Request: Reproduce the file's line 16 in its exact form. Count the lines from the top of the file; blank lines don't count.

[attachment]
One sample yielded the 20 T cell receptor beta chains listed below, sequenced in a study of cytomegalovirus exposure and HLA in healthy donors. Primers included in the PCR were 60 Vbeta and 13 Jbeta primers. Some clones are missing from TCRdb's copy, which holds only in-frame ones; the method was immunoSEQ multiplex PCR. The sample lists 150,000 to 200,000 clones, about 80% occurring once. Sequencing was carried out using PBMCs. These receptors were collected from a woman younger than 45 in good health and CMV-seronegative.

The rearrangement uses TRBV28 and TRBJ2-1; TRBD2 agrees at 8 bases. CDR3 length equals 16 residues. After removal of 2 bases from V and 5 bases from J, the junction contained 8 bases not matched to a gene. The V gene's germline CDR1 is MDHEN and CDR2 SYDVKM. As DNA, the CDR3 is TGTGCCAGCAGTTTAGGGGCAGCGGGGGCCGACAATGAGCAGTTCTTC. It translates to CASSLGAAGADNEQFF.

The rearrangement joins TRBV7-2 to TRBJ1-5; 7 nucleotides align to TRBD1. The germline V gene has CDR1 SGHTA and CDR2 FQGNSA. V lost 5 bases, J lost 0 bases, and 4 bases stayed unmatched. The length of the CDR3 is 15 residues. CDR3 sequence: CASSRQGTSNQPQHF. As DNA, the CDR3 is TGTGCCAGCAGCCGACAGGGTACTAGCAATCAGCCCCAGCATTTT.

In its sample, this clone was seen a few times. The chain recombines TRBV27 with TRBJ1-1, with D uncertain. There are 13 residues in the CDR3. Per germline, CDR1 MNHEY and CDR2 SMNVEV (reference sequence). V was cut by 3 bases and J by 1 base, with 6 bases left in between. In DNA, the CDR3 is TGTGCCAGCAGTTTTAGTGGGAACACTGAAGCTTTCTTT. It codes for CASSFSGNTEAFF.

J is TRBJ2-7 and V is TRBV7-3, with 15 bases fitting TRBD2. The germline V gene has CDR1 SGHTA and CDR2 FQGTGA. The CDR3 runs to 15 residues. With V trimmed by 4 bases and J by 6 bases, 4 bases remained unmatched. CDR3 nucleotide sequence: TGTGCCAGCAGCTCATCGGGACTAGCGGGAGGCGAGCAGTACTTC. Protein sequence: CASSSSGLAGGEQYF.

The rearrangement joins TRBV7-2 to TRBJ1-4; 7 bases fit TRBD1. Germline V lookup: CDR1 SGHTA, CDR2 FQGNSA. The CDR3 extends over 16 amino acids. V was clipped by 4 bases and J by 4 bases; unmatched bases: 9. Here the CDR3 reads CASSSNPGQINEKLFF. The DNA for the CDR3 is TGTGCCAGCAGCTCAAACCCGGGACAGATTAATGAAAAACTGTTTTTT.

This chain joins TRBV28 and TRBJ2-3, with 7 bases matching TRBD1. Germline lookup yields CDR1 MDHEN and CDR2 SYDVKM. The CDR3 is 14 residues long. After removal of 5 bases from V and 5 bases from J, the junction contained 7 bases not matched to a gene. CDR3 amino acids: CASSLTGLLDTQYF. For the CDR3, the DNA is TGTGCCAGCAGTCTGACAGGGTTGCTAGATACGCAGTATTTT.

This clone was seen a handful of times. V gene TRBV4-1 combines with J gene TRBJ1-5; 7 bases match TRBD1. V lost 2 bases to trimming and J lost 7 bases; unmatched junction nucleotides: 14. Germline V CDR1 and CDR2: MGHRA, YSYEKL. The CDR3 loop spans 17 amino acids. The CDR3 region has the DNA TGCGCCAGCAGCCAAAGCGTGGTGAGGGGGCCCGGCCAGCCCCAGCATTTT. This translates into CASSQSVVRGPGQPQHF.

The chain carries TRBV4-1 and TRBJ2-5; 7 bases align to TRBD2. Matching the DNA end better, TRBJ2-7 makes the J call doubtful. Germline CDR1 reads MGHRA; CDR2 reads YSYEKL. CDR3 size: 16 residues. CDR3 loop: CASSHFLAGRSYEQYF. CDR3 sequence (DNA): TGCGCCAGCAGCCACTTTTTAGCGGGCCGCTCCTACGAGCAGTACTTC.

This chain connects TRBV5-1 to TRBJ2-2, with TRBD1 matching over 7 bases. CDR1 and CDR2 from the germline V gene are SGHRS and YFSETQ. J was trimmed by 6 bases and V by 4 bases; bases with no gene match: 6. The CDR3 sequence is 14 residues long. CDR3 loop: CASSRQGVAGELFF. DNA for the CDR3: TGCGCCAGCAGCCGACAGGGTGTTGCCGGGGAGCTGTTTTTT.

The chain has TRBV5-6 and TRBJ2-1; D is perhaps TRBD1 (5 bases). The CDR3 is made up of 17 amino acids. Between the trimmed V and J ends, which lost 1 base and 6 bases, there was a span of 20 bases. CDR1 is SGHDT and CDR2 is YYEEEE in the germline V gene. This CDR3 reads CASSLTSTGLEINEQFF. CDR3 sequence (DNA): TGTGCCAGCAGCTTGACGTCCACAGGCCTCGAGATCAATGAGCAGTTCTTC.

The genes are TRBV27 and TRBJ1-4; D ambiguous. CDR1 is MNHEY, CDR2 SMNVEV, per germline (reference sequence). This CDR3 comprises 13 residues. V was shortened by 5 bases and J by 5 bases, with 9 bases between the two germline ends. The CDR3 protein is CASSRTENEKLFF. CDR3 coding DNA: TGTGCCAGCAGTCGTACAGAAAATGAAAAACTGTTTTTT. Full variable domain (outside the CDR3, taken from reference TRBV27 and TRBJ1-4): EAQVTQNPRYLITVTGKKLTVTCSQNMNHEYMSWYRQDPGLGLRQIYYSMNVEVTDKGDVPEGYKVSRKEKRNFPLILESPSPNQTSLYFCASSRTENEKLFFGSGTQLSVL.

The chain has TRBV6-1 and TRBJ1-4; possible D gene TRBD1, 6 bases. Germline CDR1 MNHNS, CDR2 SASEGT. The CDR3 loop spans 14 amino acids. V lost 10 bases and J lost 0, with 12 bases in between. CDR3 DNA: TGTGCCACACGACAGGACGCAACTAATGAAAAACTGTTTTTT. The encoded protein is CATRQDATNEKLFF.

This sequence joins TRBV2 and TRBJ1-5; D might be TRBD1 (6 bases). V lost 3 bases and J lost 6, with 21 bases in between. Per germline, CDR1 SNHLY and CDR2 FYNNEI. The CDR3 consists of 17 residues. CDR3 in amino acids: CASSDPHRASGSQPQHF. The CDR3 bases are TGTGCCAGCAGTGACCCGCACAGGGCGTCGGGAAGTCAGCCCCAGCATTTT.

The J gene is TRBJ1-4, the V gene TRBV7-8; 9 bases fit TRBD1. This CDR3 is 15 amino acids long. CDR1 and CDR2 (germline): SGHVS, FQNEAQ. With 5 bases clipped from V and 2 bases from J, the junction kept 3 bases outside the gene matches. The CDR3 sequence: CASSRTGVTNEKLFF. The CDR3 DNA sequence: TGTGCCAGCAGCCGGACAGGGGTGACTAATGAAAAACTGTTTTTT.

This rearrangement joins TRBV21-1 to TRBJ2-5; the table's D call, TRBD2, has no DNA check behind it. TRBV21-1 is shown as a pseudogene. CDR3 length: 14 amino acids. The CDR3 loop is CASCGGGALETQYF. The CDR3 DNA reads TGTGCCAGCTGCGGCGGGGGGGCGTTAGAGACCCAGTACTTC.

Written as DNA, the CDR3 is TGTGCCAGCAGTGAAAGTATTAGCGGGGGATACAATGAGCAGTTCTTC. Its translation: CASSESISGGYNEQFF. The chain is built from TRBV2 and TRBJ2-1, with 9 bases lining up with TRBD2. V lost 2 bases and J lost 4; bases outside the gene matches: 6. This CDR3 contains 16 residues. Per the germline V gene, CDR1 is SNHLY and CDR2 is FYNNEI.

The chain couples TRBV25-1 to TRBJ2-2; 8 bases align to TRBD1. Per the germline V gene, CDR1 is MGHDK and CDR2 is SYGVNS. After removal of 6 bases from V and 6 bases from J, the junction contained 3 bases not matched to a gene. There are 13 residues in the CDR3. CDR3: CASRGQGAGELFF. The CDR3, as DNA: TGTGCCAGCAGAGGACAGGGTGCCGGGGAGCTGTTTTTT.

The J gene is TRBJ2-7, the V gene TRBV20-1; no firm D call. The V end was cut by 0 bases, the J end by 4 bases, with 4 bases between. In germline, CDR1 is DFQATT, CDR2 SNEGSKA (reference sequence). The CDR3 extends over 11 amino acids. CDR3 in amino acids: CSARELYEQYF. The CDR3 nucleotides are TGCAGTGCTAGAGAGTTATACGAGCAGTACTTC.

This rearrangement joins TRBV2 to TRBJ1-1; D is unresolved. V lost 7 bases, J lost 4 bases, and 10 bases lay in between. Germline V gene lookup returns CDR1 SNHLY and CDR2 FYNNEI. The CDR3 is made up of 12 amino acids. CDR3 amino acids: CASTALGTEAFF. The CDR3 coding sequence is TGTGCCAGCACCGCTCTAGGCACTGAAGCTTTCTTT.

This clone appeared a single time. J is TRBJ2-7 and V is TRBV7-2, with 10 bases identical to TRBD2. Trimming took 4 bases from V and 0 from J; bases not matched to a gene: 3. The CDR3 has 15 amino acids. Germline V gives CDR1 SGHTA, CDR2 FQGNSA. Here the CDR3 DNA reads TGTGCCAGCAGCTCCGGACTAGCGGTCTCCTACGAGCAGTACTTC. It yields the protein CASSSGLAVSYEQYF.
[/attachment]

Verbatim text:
This rearrangement joins TRBV21-1 to TRBJ2-5; the table's D call, TRBD2, has no DNA check behind it. TRBV21-1 is shown as a pseudogene. CDR3 length: 14 amino acids. The CDR3 loop is CASCGGGALETQYF. The CDR3 DNA reads TGTGCCAGCTGCGGCGGGGGGGCGTTAGAGACCCAGTACTTC.